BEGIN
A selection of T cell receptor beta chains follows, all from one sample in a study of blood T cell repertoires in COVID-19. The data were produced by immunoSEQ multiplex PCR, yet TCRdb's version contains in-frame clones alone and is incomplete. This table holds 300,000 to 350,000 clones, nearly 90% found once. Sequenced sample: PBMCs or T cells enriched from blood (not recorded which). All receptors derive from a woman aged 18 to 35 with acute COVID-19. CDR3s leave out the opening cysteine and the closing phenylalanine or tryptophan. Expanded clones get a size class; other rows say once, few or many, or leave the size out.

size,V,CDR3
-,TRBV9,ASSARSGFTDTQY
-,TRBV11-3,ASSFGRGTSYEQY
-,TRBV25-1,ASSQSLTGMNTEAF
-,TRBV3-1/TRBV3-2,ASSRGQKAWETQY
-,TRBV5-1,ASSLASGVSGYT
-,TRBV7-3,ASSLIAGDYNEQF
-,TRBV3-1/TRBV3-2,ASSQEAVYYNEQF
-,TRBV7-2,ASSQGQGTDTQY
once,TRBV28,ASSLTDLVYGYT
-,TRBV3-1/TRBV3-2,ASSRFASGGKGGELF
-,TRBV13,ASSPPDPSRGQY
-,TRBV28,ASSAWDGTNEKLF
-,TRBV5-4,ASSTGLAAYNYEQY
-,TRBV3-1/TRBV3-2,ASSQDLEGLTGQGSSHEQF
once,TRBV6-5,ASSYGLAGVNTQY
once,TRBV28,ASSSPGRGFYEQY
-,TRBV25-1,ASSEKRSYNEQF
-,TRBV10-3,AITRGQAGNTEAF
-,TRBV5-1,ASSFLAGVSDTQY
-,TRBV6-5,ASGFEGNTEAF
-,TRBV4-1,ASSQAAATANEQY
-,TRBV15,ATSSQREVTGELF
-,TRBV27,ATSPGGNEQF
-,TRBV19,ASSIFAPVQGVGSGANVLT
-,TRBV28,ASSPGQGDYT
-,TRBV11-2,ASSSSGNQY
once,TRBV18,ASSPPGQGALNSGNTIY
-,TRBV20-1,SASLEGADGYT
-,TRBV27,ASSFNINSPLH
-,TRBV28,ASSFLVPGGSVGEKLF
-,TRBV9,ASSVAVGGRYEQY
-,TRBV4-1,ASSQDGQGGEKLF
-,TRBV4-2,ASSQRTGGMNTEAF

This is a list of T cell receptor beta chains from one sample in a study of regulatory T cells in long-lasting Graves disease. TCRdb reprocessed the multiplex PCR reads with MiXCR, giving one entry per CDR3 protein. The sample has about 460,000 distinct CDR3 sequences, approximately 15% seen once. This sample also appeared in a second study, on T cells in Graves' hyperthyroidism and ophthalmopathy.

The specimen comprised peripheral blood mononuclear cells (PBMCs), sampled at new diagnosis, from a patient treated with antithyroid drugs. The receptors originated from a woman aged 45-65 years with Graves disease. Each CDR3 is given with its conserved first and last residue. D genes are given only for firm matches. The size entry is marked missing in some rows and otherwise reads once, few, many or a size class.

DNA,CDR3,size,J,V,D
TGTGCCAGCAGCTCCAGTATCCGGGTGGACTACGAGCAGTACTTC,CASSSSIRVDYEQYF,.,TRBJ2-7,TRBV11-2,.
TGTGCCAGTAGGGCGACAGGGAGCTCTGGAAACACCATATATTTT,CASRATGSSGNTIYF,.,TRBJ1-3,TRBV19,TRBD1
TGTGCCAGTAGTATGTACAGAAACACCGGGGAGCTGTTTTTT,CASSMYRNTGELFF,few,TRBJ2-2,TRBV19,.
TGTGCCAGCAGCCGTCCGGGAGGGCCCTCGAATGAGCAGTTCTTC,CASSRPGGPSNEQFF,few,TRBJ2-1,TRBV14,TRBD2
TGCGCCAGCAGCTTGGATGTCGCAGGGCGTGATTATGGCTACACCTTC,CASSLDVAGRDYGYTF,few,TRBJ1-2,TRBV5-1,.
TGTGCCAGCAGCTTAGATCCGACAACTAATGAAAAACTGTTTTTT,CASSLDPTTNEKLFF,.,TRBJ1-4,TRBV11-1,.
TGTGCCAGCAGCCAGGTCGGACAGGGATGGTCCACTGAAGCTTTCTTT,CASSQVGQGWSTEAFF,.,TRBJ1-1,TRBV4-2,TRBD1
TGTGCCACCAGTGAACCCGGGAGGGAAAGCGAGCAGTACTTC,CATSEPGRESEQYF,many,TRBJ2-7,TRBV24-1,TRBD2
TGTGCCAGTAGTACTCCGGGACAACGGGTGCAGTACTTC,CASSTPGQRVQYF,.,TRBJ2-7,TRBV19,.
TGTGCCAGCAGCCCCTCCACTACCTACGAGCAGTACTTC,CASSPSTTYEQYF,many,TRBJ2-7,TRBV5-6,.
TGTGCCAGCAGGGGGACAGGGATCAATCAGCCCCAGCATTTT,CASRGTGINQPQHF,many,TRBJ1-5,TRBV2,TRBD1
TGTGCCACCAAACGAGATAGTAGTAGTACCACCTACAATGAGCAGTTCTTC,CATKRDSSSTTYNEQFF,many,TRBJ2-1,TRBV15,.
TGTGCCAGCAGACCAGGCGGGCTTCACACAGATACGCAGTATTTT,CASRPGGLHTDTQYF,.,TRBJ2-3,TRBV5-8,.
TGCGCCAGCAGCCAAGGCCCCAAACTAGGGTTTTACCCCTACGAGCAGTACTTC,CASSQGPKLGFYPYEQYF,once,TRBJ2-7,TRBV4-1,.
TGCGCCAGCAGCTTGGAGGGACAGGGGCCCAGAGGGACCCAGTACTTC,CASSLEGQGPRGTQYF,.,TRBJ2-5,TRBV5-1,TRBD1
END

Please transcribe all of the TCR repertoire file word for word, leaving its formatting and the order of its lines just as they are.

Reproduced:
A selection of T cell receptor beta chains follows, all from one sample in a study of blood T cell repertoires in COVID-19. The data were produced by immunoSEQ multiplex PCR, yet TCRdb's version contains in-frame clones alone and is incomplete. This table holds 300,000 to 350,000 clones, nearly 90% found once. Sequenced sample: PBMCs or T cells enriched from blood (not recorded which). All receptors derive from a woman aged 18 to 35 with acute COVID-19. CDR3s leave out the opening cysteine and the closing phenylalanine or tryptophan. Expanded clones get a size class; other rows say once, few or many, or leave the size out.

size,V,CDR3
-,TRBV9,ASSARSGFTDTQY
-,TRBV11-3,ASSFGRGTSYEQY
-,TRBV25-1,ASSQSLTGMNTEAF
-,TRBV3-1/TRBV3-2,ASSRGQKAWETQY
-,TRBV5-1,ASSLASGVSGYT
-,TRBV7-3,ASSLIAGDYNEQF
-,TRBV3-1/TRBV3-2,ASSQEAVYYNEQF
-,TRBV7-2,ASSQGQGTDTQY
once,TRBV28,ASSLTDLVYGYT
-,TRBV3-1/TRBV3-2,ASSRFASGGKGGELF
-,TRBV13,ASSPPDPSRGQY
-,TRBV28,ASSAWDGTNEKLF
-,TRBV5-4,ASSTGLAAYNYEQY
-,TRBV3-1/TRBV3-2,ASSQDLEGLTGQGSSHEQF
once,TRBV6-5,ASSYGLAGVNTQY
once,TRBV28,ASSSPGRGFYEQY
-,TRBV25-1,ASSEKRSYNEQF
-,TRBV10-3,AITRGQAGNTEAF
-,TRBV5-1,ASSFLAGVSDTQY
-,TRBV6-5,ASGFEGNTEAF
-,TRBV4-1,ASSQAAATANEQY
-,TRBV15,ATSSQREVTGELF
-,TRBV27,ATSPGGNEQF
-,TRBV19,ASSIFAPVQGVGSGANVLT
-,TRBV28,ASSPGQGDYT
-,TRBV11-2,ASSSSGNQY
once,TRBV18,ASSPPGQGALNSGNTIY
-,TRBV20-1,SASLEGADGYT
-,TRBV27,ASSFNINSPLH
-,TRBV28,ASSFLVPGGSVGEKLF
-,TRBV9,ASSVAVGGRYEQY
-,TRBV4-1,ASSQDGQGGEKLF
-,TRBV4-2,ASSQRTGGMNTEAF

This is a list of T cell receptor beta chains from one sample in a study of regulatory T cells in long-lasting Graves disease. TCRdb reprocessed the multiplex PCR reads with MiXCR, giving one entry per CDR3 protein. The sample has about 460,000 distinct CDR3 sequences, approximately 15% seen once. This sample also appeared in a second study, on T cells in Graves' hyperthyroidism and ophthalmopathy.

The specimen comprised peripheral blood mononuclear cells (PBMCs), sampled at new diagnosis, from a patient treated with antithyroid drugs. The receptors originated from a woman aged 45-65 years with Graves disease. Each CDR3 is given with its conserved first and last residue. D genes are given only for firm matches. The size entry is marked missing in some rows and otherwise reads once, few, many or a size class.

DNA,CDR3,size,J,V,D
TGTGCCAGCAGCTCCAGTATCCGGGTGGACTACGAGCAGTACTTC,CASSSSIRVDYEQYF,.,TRBJ2-7,TRBV11-2,.
TGTGCCAGTAGGGCGACAGGGAGCTCTGGAAACACCATATATTTT,CASRATGSSGNTIYF,.,TRBJ1-3,TRBV19,TRBD1
TGTGCCAGTAGTATGTACAGAAACACCGGGGAGCTGTTTTTT,CASSMYRNTGELFF,few,TRBJ2-2,TRBV19,.
TGTGCCAGCAGCCGTCCGGGAGGGCCCTCGAATGAGCAGTTCTTC,CASSRPGGPSNEQFF,few,TRBJ2-1,TRBV14,TRBD2
TGCGCCAGCAGCTTGGATGTCGCAGGGCGTGATTATGGCTACACCTTC,CASSLDVAGRDYGYTF,few,TRBJ1-2,TRBV5-1,.
TGTGCCAGCAGCTTAGATCCGACAACTAATGAAAAACTGTTTTTT,CASSLDPTTNEKLFF,.,TRBJ1-4,TRBV11-1,.
TGTGCCAGCAGCCAGGTCGGACAGGGATGGTCCACTGAAGCTTTCTTT,CASSQVGQGWSTEAFF,.,TRBJ1-1,TRBV4-2,TRBD1
TGTGCCACCAGTGAACCCGGGAGGGAAAGCGAGCAGTACTTC,CATSEPGRESEQYF,many,TRBJ2-7,TRBV24-1,TRBD2
TGTGCCAGTAGTACTCCGGGACAACGGGTGCAGTACTTC,CASSTPGQRVQYF,.,TRBJ2-7,TRBV19,.
TGTGCCAGCAGCCCCTCCACTACCTACGAGCAGTACTTC,CASSPSTTYEQYF,many,TRBJ2-7,TRBV5-6,.
TGTGCCAGCAGGGGGACAGGGATCAATCAGCCCCAGCATTTT,CASRGTGINQPQHF,many,TRBJ1-5,TRBV2,TRBD1
TGTGCCACCAAACGAGATAGTAGTAGTACCACCTACAATGAGCAGTTCTTC,CATKRDSSSTTYNEQFF,many,TRBJ2-1,TRBV15,.
TGTGCCAGCAGACCAGGCGGGCTTCACACAGATACGCAGTATTTT,CASRPGGLHTDTQYF,.,TRBJ2-3,TRBV5-8,.
TGCGCCAGCAGCCAAGGCCCCAAACTAGGGTTTTACCCCTACGAGCAGTACTTC,CASSQGPKLGFYPYEQYF,once,TRBJ2-7,TRBV4-1,.
TGCGCCAGCAGCTTGGAGGGACAGGGGCCCAGAGGGACCCAGTACTTC,CASSLEGQGPRGTQYF,.,TRBJ2-5,TRBV5-1,TRBD1